• create an atmosphere of co-operation and partnership between staff and students, and offer you an environment where you can develop your potential
  • strengthen and expand opportunities for industrial collaboration with the School of Engineering and Digital Arts.

Learning outcomes

Knowledge and understanding

You gain knowledge and understanding of:

  • methodologies of research which are essential to engineers involved in research and development projects. Such methods also form an essential part of the individual project undertaken on the MSc programmes, which is itself research-based
  • embedded electronic and instrumentation systems and an awareness of developing technologies in this field
  • mathematical and computer models for analysis of embedded systems and instrumentation
  • design processes relevant to embedded electronic and instrumentation systems
  • extensive knowledge of characteristics of materials, equipment, processes and products such as microcontrollers, FPGAs, real-time operating systems, image processing architectures and device, and digital communication systems and networks processes.

Intellectual skills

You develop intellectual skills in:

  • the ability to use fundamental knowledge to explore new and emerging technologies
  • the ability to understand the limitations of mathematical and computer-based problem-solving and assess the impact in particular cases
  • the ability to extract data pertinent to an unfamiliar problem and apply it in the solution
  • the ability to analyse a problem and to independently develop a system-level specification of a solution, based on a sound conceptual understanding of the component parts of the system and how they may best be implemented
  • the ability to apply engineering techniques, taking account of commercial and industrial constraints.

Subject-specific skills

You gain subject-specific skills in:

  • the ability to apply knowledge of design processes in unfamiliar situations and to generate innovative designs to fulfil new needs, particularly in the fields of embedded systems and instrumentation
  • the ability to design, debug and test hardware/software systems through experiment and simulation. To be able to critically evaluate the results
  • to be able to use a range of CAD tools to analyse problems and develop original/innovative solutions
  • an ability to search and obtain technical information, critically evaluate it and apply it to a design
  • an ability to act independently in the planning, resource allocation and execution of a project
  • an ability to prepare and present technical and non-technical reports and presentations.

Transferable skills

You gain the following transferable skills:

  • the ability to generate, analyse, present and interpret data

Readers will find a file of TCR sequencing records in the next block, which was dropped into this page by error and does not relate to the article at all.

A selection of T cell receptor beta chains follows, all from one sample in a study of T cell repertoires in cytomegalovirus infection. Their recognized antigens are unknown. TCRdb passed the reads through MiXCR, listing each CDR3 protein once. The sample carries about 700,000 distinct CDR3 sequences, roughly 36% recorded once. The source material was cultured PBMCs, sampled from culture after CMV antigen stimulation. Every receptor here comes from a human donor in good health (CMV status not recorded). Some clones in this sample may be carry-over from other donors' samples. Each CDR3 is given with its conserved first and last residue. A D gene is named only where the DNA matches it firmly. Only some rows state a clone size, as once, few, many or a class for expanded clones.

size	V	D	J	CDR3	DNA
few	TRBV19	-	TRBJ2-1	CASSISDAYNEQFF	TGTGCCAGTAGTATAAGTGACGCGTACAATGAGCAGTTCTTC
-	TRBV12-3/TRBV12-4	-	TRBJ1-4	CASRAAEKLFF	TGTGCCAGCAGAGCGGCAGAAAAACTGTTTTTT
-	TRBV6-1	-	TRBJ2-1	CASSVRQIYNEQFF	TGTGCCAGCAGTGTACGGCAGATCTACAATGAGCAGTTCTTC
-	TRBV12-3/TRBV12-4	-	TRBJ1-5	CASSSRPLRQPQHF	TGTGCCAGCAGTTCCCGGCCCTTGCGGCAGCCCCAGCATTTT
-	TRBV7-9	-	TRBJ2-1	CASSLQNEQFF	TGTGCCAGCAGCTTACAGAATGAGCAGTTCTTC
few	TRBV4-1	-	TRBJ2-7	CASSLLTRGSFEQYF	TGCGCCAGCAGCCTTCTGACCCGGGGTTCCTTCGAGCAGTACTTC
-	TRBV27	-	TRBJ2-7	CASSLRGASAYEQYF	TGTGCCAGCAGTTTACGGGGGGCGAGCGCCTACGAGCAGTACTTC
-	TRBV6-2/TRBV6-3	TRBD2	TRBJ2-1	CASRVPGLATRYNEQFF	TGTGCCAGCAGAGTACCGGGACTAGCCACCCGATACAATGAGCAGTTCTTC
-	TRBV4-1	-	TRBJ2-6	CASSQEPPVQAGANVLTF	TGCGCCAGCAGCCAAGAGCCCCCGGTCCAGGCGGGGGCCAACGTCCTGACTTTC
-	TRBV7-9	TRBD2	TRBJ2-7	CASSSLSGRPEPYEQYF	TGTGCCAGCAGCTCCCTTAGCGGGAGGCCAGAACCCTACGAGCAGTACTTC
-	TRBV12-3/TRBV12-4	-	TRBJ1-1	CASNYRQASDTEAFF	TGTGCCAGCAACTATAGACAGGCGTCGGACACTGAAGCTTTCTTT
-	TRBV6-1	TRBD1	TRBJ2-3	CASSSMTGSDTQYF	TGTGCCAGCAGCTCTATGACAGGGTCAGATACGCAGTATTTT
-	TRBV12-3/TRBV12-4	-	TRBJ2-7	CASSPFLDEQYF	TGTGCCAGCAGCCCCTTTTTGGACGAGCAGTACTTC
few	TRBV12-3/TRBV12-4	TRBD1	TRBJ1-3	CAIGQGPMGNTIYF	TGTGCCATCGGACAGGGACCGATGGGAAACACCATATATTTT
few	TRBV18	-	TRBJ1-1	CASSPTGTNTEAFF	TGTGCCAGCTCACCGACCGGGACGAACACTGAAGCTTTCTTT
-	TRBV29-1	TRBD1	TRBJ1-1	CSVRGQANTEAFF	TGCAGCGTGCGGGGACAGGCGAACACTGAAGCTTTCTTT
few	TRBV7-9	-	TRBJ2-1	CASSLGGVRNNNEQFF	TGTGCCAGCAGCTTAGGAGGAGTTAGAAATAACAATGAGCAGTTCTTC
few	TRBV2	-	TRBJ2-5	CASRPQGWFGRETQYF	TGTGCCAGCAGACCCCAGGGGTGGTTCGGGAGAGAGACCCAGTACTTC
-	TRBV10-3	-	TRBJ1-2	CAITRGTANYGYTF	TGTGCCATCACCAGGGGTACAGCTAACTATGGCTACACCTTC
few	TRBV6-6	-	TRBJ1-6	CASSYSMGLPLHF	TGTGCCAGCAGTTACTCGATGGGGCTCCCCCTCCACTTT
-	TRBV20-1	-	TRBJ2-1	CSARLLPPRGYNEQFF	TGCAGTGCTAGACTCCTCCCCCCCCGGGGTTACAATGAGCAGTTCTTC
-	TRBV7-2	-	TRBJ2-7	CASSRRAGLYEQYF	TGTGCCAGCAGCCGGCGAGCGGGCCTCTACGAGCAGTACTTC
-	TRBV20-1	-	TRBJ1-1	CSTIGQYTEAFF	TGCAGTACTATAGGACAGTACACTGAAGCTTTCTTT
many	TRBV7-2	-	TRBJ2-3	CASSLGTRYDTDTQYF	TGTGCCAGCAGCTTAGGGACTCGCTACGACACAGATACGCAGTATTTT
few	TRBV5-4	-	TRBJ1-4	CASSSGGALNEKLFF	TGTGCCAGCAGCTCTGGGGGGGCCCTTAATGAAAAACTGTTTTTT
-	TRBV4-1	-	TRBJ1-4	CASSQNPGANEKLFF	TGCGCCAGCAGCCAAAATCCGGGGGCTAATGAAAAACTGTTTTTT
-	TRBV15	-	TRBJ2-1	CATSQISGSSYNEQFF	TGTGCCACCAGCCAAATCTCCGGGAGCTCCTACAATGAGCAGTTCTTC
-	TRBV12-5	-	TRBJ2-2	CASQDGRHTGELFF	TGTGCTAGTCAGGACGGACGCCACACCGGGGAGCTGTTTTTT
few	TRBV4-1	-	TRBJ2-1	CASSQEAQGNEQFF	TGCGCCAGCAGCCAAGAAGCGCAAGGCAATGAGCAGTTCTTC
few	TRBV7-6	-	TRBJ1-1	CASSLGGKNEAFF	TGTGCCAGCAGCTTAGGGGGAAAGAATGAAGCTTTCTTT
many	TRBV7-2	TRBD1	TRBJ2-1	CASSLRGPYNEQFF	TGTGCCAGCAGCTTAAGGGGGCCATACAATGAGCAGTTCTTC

• use of information and communications technology, project management and presentation tools
  • personal and interpersonal skills, the exercise of initiative and personal responsibility as an individual and work as a member of a team
  • an ability to communicate effectively, in writing, verbally and through drawings
  • the ability to make decisions in complex situations using critical thinking, reasoning and reflection
  • an ability to communicate effectively to different audiences using a range of digital media techniques and to present complex data clearly, using good written English
  • the ability to learn independently for the purpose of continuing professional development
  • the ability to manage time and resources within an individual and group project.


Kent has an excellent record of postgraduate employment: over 96% of our postgraduate students who graduated in 2015 found a job or further study opportunity within six months.

We have developed the programme with a number of industrial organisations, which means that successful students will be in a strong position to build long-term careers in this important discipline.

The School of Engineering and Digital Arts has an excellent record of student employability. We are committed to enhancing the employability of all our students, to equip you with the skills and knowledge to succeed in a competitive, fast-moving, knowledge-based economy.

Graduates who can show that they have developed transferable skills and valuable experience are better prepared to start their careers and are more attractive to potential employers. Within the School of Engineering and Digital Arts, you can develop the skills and capabilities that employers seek. These include problem solving, independent thought, report-writing, time management, leadership skills, team-working and good communication.

Building on Kent’s success as the region’s leading institution for student employability, we offer many opportunities for you to gain worthwhile experience and develop the specific skills and aptitudes that employers value.

Study support

Postgraduate resources